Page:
If we try to plot a curve that meets the criteria of a density function for heights, I guess it might look something like so:

Note that the area is concentrated near the mean of \(67.18\). The shaded area represents 1 standard deviation (or \(4.12\)) away from the mean; which represents about \(68\%\) of the population. There are people 2 and even 3 standard deviations away from the mean but they taper off rapidly.

There’s more than one normal distribution; there’s a whole family of them - each specified by a *mean* and *standard deviation*.

All normal distributions have the same basic *bell shape* and the area under every normal distribution is one.

The mean \(\mu\) of a normal distribution tells you where its maximum is.

The standard deviation \(\sigma\) of a normal distribution tells you how concentrated it is about its mean.

The *standard normal distribution* is the specific normal with mean \(\mu=0\) and standard deviation \(\sigma=1\).

The interactive graphic below shows how the mean and standard deviation determine the corresponding normal distribution.

Any normally distributed random variable \(X\) (with mean \(\mu\) and standard deviation \(\sigma\)) can be translated to the standard normal \(Z\) via the formula

\[Z = \frac{X-\mu}{\sigma}.\]

Given a normally distributed random variable \(X\) that obtains the value \(x\), the computation

\[z = \frac{x-\mu}{\sigma}\]

is called the \(Z\)-score for \(x\).

Since we can relate *any* normally distributed random variable to the standard normal, it’s of great interest to fully understand the standard normal. There is a statistical rule of thumb for this purpose called the 68-95-99.7 rule that states that

- 68% of the population lies within 1 standard deviation of the mean,
- 95% of the population lies within 2 standard deviations of the mean, and
- 99.7% of the population lies within 3 standard deviations of the mean.

Scores on the SAT exam are, by design, normally distributed with mean 500 and standard deviation 100.

Using that fact, at what percentile is a score or 700? That is, if we score a 700 on the SAT, then what percentage of folks can we expect scored below our score?

**Solution** The first observation is that \[700 = 500 + 2\times100 = \mu+2\sigma.\] That is, 700 is two standard deviations past the mean.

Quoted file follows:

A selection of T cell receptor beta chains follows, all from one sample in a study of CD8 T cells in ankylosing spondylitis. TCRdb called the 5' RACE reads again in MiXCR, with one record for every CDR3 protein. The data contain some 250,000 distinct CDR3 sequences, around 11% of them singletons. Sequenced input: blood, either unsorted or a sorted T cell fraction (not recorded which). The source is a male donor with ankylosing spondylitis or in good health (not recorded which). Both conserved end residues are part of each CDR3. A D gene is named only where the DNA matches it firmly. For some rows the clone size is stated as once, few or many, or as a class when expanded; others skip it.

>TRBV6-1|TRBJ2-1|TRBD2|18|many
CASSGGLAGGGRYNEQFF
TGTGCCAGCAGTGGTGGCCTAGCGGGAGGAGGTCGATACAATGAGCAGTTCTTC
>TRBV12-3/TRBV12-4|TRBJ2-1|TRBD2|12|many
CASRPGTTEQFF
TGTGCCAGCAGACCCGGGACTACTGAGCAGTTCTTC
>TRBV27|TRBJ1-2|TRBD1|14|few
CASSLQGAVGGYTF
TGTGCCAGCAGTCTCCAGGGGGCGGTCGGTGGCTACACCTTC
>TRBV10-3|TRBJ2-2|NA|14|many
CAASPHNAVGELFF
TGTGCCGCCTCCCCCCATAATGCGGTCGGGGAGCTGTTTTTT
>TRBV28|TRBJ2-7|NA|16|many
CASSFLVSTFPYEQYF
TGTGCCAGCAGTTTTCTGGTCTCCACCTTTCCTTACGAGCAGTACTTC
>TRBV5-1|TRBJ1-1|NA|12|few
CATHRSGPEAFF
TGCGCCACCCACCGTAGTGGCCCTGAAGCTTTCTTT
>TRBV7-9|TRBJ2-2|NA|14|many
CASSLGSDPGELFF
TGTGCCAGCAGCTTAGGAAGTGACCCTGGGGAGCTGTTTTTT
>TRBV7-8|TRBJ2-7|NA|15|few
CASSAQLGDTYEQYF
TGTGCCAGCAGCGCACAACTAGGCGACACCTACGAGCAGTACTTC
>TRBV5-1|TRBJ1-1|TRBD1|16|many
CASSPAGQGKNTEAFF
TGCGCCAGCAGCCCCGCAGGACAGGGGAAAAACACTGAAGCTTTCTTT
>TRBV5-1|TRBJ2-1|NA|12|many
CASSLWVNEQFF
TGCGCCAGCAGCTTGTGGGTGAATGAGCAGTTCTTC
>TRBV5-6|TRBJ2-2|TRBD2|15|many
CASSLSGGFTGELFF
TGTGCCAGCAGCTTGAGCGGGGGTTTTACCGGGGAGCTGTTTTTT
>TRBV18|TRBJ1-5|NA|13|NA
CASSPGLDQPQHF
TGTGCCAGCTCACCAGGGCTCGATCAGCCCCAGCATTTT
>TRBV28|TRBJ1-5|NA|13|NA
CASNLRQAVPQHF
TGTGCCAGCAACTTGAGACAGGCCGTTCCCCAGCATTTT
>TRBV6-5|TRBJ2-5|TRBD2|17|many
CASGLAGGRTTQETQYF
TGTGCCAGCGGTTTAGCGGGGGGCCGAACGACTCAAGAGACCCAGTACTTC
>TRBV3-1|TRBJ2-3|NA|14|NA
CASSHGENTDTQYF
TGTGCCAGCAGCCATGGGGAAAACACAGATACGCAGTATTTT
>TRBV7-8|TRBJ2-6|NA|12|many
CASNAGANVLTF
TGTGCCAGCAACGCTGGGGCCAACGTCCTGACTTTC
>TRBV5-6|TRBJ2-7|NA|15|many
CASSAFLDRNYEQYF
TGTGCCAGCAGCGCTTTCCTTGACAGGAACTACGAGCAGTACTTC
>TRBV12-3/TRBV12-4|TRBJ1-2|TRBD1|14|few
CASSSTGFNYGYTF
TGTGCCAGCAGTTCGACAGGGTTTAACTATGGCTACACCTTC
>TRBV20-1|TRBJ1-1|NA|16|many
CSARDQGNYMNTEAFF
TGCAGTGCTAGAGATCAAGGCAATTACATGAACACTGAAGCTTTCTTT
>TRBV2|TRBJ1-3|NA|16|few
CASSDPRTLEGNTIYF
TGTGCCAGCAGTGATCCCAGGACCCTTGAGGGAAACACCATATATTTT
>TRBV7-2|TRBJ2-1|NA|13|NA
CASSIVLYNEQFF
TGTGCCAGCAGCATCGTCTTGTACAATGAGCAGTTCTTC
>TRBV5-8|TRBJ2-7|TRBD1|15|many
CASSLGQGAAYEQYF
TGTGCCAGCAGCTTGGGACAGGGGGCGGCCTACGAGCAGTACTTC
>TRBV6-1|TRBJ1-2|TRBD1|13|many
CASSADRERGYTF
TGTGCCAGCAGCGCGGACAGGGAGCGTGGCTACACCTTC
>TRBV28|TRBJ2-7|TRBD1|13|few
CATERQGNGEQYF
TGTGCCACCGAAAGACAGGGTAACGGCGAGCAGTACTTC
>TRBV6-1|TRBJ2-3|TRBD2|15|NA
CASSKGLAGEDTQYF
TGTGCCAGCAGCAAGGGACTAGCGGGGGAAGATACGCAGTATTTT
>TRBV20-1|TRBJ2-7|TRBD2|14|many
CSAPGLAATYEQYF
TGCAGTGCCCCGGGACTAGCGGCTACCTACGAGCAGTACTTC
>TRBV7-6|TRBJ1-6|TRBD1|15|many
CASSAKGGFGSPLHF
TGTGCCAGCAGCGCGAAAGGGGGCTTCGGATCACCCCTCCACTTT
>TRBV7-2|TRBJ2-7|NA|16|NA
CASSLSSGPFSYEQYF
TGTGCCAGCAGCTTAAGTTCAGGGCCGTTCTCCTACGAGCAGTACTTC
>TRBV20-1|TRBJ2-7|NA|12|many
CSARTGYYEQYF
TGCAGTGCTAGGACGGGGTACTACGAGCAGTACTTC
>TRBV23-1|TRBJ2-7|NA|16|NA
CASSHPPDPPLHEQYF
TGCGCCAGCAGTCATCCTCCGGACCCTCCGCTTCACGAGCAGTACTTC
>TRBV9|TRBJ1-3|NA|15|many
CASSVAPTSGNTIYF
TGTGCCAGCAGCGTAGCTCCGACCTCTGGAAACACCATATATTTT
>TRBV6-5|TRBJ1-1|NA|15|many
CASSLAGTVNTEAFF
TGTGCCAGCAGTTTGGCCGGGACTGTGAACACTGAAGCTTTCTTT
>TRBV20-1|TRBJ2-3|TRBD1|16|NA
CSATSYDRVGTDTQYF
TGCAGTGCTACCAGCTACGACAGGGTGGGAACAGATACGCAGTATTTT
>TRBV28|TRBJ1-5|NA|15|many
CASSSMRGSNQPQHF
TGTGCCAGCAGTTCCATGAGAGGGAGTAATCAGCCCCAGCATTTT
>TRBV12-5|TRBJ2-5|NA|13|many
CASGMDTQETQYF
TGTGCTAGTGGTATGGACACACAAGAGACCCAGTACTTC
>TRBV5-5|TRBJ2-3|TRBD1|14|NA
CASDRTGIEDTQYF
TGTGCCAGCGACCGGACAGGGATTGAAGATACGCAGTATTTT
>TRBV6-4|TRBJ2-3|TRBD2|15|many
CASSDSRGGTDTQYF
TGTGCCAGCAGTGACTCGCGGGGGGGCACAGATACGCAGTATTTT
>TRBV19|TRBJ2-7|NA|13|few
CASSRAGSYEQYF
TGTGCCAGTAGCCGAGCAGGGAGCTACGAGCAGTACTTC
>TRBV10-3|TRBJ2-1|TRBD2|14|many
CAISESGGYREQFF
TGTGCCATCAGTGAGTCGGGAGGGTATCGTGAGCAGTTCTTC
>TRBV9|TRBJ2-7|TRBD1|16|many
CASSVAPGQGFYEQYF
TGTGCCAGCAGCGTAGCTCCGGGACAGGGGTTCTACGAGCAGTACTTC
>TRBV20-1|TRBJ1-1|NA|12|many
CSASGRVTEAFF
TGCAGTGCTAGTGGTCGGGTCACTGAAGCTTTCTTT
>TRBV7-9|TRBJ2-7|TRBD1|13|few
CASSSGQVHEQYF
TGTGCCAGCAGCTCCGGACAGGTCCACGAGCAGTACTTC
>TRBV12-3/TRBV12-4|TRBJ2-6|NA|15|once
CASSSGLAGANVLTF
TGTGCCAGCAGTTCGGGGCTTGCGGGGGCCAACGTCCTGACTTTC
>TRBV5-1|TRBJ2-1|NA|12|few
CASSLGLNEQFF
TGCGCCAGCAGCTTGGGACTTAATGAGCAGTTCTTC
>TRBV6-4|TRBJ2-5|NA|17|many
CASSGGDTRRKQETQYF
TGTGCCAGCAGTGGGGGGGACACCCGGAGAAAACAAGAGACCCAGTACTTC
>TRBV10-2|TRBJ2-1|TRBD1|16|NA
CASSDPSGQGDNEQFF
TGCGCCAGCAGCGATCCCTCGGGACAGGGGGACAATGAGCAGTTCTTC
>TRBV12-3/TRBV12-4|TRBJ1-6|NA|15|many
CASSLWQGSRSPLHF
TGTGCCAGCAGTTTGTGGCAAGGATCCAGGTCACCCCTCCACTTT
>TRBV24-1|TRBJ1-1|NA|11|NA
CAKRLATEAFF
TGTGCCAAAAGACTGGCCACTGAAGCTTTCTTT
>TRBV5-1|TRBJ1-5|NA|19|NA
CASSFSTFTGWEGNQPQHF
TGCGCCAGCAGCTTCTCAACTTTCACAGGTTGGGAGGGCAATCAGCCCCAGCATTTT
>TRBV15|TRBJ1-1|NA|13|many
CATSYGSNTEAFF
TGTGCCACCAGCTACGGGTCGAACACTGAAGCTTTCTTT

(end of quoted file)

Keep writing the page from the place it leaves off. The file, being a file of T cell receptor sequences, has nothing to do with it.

Now, our rules of thumb tell us that \(95\%\) of the population lies within two standard deviations of the mean and only \(5\%\) outside of that. Of that \(5\%\), only half (or \(2.5\%\)) scored higher than us and the other \(2.5\%\) scored far lower.

Thus, our 700 puts us at the \(97.5^{\text{th}}\) percentile.

Here’s another way to think about that last example that will useful as we move to trickier examples. Recall that, if \(X\) is normally distributed with mean \(\mu\) and standard deviation \(\sigma\), then we can translate \(X\) to a standard normal via

\[ Z = \frac{X-\mu}{\sigma}. \]

Computing this for a specific value of \(X\) results in the \(Z\)-score for that value.

For the SAT example, the \(Z\)-score of 700 given \(\mu=500\) and \(\sigma=100\) is

\[ Z = \frac{700-500}{100} = 2. \]

Furthermore, the area under the standard normal to the left of 2 is about \(0.975\).

What if we want to know the percentile of a 672?

I guess the \(Z\)-score is

\[\frac{672-500}{100} = 1.72.\]

So, how do we interpret that??

**One Answer**: Use a normal table.

Suppose that \(Z\) is a random variable that has a standard, normal distribution. Then find

- \(P(0<Z<1.5)\)
- \(P(Z>1.5)\)
- \(P(-1.23 < Z < 2.31)\)
- The value \(z_0\) of \(Z\) for which \[P(0 < Z < z_0)=0.25.\]

Suppose that \(X\) is a normally distributed random variable with mean \(\mu=17.5\) and standard devation \(\sigma=3.9\). Then find \(P(12.3<X<25.1)\).

**Part of the solution**: Note that the \(Z\)-score of \(X=12.3\) is \[\frac{12.3-17.5}{3.9} \approx -1.33\] and that the \(Z\)-score of \(X=25.1\) is \[\frac{25.1-17.5}{3.9} \approx 1.95.\] Thus, this is equivalent to asking for \[P(-1.33 < Z < 1.95).\]

We finish the problem using our normal table.